Fixed assets, as opposed to current assets, are those assets with a remaining useful life of over an year. Following the accruals principal, these assets are shown on the balance sheet but their value is depreciated, and treated as an expense in the P & L account for each year of their life.
There are two types of fixed assets:
Tangible fixed assets include physical assets such as land and buildings and equipment. Long term financial investments are also considered tangible.
The most important intangible fixed asset is goodwill. Other intangibles includes patents, copyrights and trademarks.
In many cases it may be necessary to adjust for the value of intangibles (usually by deducting them from total fixed assets) in order to allow fair comparisons between companies or to to make measures of financial strength (such as gearing) more meaningful. This is because the value of intangibles is often less certain and usually reflects the history of the company.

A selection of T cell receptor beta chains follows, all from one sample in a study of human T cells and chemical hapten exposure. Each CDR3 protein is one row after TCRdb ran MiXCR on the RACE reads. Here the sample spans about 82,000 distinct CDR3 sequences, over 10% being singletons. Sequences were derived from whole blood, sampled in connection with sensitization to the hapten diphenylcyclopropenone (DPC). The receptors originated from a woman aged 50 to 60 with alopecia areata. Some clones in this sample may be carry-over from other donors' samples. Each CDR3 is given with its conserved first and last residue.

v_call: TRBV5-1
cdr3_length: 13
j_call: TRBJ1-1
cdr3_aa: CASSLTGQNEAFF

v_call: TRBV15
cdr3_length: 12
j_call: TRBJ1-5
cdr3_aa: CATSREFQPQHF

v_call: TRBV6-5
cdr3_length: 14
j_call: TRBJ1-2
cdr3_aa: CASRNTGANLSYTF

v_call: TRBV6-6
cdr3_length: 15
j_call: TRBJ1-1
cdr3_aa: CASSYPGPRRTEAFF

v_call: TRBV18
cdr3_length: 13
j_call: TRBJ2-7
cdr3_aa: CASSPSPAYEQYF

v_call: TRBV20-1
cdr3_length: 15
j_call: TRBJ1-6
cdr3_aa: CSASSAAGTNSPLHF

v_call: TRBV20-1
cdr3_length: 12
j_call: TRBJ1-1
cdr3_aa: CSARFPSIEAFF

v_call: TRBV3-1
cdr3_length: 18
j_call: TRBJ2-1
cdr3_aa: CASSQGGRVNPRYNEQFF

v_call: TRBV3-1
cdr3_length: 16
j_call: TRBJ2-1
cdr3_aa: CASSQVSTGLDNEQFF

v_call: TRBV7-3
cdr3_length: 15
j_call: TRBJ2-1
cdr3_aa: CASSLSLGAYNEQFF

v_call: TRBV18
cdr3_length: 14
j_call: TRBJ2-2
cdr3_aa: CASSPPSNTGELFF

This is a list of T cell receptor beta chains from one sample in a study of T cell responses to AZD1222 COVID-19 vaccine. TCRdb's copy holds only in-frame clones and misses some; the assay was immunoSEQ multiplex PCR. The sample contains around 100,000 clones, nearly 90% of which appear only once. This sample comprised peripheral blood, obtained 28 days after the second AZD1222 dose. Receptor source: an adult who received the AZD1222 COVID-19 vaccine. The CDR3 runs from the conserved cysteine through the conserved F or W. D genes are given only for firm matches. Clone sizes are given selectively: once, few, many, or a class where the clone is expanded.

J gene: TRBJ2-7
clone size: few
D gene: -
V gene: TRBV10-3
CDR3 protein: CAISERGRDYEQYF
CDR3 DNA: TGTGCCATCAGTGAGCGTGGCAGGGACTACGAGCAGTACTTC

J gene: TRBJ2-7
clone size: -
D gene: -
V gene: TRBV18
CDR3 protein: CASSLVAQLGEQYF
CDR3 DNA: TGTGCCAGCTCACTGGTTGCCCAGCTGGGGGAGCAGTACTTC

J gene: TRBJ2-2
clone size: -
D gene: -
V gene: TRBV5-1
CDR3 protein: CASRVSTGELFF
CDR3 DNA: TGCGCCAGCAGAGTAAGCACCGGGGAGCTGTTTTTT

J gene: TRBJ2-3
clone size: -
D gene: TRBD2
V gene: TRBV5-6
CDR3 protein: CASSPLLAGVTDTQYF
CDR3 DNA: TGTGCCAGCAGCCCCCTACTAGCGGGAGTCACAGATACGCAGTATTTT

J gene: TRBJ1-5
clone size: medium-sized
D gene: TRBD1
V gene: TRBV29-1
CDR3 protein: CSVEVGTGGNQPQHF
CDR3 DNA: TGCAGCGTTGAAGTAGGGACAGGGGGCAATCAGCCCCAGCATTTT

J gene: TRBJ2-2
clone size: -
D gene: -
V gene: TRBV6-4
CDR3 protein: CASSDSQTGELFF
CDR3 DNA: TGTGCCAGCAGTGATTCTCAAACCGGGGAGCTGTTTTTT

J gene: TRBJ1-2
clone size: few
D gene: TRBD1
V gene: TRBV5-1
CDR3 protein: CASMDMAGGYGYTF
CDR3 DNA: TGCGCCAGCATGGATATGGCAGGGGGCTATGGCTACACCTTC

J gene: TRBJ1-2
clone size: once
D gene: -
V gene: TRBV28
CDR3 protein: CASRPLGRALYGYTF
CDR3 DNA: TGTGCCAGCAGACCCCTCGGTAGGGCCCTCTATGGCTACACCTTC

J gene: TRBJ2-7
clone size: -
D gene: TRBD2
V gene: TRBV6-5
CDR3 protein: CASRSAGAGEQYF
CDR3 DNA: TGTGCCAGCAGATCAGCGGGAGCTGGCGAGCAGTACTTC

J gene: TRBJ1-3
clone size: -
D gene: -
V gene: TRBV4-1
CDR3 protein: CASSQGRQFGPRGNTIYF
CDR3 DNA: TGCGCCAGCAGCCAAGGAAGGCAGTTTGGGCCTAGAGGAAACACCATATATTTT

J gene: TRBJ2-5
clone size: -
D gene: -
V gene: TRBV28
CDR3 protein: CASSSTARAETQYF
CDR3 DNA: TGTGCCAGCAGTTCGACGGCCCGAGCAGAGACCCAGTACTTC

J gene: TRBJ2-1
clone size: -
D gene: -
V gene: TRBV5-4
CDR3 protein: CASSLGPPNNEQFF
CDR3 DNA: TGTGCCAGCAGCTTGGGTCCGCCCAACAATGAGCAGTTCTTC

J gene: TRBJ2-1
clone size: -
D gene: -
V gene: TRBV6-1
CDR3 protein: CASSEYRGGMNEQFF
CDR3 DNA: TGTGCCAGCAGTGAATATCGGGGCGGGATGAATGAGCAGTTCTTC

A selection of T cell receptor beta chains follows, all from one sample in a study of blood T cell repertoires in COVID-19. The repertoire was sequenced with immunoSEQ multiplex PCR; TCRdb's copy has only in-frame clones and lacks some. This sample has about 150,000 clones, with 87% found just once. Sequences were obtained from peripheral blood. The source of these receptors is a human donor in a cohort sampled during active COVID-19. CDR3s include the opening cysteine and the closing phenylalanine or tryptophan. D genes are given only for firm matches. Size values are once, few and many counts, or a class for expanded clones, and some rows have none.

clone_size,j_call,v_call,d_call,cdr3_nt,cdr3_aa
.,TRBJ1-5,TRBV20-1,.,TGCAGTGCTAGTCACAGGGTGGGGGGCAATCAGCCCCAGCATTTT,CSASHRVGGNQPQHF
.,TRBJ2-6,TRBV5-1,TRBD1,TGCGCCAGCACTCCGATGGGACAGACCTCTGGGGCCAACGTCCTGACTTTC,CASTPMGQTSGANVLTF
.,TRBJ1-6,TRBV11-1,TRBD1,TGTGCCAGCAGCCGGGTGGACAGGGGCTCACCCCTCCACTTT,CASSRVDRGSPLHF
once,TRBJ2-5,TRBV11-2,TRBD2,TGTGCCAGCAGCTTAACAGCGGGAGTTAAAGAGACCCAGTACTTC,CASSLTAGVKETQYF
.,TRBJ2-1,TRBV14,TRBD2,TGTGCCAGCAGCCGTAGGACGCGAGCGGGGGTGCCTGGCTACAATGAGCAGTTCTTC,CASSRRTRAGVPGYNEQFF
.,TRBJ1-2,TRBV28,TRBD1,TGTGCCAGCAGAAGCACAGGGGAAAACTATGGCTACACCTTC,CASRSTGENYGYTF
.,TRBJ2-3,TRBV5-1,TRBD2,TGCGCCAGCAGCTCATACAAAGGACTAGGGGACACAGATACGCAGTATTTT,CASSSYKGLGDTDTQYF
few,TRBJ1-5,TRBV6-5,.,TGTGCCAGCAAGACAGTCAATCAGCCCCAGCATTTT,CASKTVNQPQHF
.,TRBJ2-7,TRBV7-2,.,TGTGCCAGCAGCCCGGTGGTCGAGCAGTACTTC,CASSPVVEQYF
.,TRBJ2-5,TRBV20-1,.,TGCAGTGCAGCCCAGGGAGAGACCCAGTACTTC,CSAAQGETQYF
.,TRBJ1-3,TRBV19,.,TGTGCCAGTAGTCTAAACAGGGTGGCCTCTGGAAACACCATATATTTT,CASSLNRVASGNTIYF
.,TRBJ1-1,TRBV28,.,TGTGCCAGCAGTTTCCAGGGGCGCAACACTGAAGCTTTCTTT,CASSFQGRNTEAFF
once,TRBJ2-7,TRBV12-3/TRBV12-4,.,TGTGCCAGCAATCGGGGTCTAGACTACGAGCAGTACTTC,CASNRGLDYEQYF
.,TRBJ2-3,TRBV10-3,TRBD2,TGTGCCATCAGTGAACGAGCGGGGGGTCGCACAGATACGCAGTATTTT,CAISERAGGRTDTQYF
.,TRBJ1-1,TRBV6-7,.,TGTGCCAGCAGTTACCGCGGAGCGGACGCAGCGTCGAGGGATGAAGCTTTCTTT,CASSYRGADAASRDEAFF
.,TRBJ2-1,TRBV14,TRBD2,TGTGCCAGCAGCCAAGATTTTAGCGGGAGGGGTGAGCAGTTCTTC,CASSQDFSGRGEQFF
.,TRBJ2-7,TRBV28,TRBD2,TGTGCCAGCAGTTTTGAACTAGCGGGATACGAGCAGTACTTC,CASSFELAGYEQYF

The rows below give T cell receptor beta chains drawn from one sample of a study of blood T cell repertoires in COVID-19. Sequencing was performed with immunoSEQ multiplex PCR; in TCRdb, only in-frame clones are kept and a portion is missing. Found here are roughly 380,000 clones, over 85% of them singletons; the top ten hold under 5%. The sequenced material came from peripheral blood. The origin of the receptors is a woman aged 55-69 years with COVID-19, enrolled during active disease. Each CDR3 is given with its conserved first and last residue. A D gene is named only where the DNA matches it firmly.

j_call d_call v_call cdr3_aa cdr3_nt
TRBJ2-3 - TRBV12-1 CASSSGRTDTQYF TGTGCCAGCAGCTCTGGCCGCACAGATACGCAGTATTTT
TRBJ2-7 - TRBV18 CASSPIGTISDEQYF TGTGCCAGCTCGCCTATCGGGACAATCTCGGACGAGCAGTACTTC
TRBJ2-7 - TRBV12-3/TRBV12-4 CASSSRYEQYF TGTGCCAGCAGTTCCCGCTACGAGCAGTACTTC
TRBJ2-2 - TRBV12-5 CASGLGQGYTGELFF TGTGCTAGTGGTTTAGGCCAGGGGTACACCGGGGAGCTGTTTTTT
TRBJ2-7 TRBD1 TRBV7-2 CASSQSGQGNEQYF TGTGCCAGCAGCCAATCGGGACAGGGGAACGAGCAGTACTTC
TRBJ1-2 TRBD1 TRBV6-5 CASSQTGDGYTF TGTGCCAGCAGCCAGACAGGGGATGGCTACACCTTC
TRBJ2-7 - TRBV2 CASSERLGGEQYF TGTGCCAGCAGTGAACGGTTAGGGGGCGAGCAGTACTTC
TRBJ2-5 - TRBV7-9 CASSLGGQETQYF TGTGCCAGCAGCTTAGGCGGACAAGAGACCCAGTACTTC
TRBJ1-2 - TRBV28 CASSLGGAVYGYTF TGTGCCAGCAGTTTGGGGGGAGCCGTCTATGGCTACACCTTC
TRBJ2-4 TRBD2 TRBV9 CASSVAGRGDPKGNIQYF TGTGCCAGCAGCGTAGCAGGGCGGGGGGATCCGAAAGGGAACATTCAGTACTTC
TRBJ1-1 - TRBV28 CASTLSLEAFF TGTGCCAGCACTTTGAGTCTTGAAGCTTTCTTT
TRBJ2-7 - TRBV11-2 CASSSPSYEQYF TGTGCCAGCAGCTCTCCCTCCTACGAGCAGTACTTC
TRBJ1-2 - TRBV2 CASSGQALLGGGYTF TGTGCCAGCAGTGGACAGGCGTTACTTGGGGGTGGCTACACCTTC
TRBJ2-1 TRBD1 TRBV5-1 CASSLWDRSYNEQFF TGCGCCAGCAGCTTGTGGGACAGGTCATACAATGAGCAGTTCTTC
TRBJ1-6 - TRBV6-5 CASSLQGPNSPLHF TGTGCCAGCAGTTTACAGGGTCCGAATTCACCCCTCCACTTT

Depreciation, amortisation and depletion
Although the commonest way of accounting for the limited useful life of a fixed asset is to depreciate it, intangible assets are amortised (essentially the same), and assets whose use can be measured (such as mines) may be depleted.
Assets that do not have a limited life or that keep their value (such as land and investments) may not need to be depreciated, amortised or depleted. If the value of such assets does change, impairment or re-valuation may be necessary. This is how goodwill is treated under IFRS